Some of these signs are downright scary. Honestly, I’ve been on the edge of burnout and it took a bit of work to get myself into a healthier way of working in the production ministry. But how do you know you have reached those stages? Better yet, how do you know you are getting close to burnout?
Signs of ministry burnout
Perry Noble wrote a list of 11 signs you might be experiencing burnout;
#1 – “You begin to despise the people you are called to love and minister to.” In the case of audio production, this might be the worship leader and the musicians. Or, if you feel the congregation never appreciates your effort, then even the congregation would be included.
#2 – “You often allow your mind to drift towards what else you could do OTHER than ministry.” If you think your work behind the mixer doesn’t make a difference and you want to walk out, this one is for you.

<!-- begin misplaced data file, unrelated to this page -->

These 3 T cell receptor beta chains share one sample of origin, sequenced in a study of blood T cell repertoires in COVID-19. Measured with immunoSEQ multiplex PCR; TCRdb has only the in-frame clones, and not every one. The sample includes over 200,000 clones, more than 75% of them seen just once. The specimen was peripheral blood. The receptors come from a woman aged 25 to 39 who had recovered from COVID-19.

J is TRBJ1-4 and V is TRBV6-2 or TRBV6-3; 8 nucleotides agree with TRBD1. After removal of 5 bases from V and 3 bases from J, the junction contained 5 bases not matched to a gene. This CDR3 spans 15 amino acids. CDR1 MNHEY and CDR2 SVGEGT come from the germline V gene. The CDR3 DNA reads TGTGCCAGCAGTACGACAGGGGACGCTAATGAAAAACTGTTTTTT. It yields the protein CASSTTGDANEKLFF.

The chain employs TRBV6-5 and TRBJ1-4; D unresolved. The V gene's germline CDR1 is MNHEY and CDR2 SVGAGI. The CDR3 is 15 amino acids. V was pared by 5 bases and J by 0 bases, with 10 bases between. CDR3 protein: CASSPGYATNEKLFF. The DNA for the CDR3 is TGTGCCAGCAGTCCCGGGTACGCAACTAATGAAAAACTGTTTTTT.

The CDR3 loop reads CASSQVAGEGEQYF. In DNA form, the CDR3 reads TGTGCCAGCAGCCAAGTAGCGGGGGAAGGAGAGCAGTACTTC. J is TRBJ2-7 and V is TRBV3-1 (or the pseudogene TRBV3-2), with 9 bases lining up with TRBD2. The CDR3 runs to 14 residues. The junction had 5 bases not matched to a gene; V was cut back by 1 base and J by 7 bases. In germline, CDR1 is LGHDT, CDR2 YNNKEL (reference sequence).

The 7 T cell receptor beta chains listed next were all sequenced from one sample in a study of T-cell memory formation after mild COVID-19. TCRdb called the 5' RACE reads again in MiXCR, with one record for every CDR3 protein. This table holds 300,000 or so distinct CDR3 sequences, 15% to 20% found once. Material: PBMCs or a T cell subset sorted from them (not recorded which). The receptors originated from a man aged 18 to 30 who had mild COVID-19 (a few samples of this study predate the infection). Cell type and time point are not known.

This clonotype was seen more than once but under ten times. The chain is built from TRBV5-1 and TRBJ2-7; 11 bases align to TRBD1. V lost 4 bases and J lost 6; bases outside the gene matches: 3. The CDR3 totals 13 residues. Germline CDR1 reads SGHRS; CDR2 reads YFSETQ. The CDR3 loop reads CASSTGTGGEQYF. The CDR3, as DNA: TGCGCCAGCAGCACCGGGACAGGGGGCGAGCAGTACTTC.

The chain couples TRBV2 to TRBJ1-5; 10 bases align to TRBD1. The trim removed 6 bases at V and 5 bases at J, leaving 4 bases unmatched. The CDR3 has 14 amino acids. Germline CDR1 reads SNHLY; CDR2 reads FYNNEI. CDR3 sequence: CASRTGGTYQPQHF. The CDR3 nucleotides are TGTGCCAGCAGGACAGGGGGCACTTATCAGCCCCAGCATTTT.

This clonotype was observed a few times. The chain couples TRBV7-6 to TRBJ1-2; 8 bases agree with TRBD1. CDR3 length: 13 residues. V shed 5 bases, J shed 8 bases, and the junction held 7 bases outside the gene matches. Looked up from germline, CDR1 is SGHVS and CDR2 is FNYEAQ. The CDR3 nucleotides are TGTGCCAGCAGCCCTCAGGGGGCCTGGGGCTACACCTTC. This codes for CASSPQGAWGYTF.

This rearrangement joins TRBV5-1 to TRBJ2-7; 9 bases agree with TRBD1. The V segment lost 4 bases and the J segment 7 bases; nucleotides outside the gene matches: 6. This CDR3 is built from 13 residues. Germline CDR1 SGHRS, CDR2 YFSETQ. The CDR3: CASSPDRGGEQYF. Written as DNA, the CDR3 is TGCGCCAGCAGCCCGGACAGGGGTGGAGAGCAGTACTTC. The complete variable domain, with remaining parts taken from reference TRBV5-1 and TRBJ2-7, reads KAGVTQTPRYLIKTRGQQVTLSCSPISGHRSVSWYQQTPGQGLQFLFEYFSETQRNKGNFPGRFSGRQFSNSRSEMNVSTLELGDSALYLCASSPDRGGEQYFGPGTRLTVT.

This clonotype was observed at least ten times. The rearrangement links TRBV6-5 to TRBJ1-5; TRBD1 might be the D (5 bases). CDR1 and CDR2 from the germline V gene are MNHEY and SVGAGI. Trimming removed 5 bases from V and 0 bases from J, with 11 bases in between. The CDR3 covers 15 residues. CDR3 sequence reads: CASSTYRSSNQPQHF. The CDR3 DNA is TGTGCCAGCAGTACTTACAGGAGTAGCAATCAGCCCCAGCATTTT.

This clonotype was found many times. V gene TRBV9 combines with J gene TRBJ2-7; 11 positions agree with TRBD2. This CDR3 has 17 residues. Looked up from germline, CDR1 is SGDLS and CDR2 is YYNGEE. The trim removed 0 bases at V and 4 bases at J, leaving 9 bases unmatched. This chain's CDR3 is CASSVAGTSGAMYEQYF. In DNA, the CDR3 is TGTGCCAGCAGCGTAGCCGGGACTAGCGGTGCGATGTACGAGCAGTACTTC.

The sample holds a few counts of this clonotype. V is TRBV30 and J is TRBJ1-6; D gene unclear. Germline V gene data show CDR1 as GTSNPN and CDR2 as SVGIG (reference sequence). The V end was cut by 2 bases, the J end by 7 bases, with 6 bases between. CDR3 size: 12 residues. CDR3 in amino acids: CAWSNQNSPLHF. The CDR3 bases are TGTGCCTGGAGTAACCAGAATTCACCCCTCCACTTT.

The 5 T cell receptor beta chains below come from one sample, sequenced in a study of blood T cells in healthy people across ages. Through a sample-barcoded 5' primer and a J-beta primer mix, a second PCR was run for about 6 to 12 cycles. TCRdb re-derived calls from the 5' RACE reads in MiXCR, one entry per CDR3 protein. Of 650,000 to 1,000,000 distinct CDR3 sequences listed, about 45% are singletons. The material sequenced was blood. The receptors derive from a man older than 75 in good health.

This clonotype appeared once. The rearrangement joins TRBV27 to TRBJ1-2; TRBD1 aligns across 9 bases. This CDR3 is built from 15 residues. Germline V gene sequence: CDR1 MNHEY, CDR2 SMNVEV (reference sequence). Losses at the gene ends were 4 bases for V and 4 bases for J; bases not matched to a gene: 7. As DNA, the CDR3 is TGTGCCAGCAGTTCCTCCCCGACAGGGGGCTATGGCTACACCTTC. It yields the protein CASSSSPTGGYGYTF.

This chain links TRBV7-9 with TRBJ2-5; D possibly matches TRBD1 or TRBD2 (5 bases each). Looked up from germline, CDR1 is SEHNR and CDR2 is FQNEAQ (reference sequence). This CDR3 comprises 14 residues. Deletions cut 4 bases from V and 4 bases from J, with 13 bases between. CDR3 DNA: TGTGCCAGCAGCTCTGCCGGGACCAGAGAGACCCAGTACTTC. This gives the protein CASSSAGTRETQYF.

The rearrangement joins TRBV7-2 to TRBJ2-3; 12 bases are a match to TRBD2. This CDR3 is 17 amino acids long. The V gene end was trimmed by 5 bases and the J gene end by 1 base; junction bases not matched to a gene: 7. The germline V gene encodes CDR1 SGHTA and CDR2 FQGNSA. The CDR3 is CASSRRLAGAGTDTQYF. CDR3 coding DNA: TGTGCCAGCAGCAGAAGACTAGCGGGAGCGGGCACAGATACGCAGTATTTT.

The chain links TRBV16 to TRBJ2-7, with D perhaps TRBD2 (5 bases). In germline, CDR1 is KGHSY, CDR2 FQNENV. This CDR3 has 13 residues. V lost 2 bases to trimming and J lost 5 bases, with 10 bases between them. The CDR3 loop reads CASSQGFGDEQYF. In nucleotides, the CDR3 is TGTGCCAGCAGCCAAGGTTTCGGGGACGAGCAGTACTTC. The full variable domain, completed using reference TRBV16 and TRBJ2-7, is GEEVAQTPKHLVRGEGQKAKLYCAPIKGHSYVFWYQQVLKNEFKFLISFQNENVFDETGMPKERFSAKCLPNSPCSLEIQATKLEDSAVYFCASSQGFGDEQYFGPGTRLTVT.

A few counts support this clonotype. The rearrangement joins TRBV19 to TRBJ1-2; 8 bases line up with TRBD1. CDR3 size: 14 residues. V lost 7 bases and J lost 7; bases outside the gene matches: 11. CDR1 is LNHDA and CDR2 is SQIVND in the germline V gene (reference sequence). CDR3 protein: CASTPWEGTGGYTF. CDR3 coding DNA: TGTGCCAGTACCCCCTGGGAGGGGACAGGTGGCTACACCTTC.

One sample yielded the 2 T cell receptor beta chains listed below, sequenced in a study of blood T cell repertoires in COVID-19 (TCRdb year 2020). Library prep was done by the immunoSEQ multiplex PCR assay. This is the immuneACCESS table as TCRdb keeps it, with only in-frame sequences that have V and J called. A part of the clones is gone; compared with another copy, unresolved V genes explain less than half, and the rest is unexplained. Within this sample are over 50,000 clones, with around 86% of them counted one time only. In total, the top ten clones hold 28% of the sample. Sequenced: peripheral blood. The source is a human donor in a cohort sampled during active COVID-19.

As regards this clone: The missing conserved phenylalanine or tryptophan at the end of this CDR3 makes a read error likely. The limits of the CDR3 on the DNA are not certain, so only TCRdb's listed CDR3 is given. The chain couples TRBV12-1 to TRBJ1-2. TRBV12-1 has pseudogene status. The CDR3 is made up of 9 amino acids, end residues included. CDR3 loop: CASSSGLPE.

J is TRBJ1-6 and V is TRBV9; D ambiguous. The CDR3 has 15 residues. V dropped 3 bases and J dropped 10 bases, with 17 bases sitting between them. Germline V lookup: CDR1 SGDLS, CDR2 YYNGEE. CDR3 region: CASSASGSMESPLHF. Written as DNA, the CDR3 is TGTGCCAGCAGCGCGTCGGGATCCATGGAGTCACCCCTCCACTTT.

#3 – “You feel like a ‘ministry machine’ that does what you do out of guilty obligation rather than out of an overflow out of your own intimate walk with God.” In production terms, you are showing up for audio production not because you want to be there but because someone has to do it and your name was on the list.
#4 – “You begin to make decisions based on what is the easiest rather than what you KNOW God wants you to do.” This can show up in a lot of ways regarding audio production. You patch things so they are just good enough to work; you no longer bother with EQ’ing any of the sounds. You take on the idea that your work doesn’t really matter as long as everyone can hear the band or the pastor.
#5 – “You become increasingly critical of churches, people and ministries that you feel God is blessing more than you.” I don’t have anything to add here.
#6 – “You can’t remember the last time you actually opened your Bible to commune with God rather than trying to find a sermon/Bible study.” Audio production in church is a form of ministry and when you experience burnout, even in the tech ministry, you will find your relationship with Christ suffering.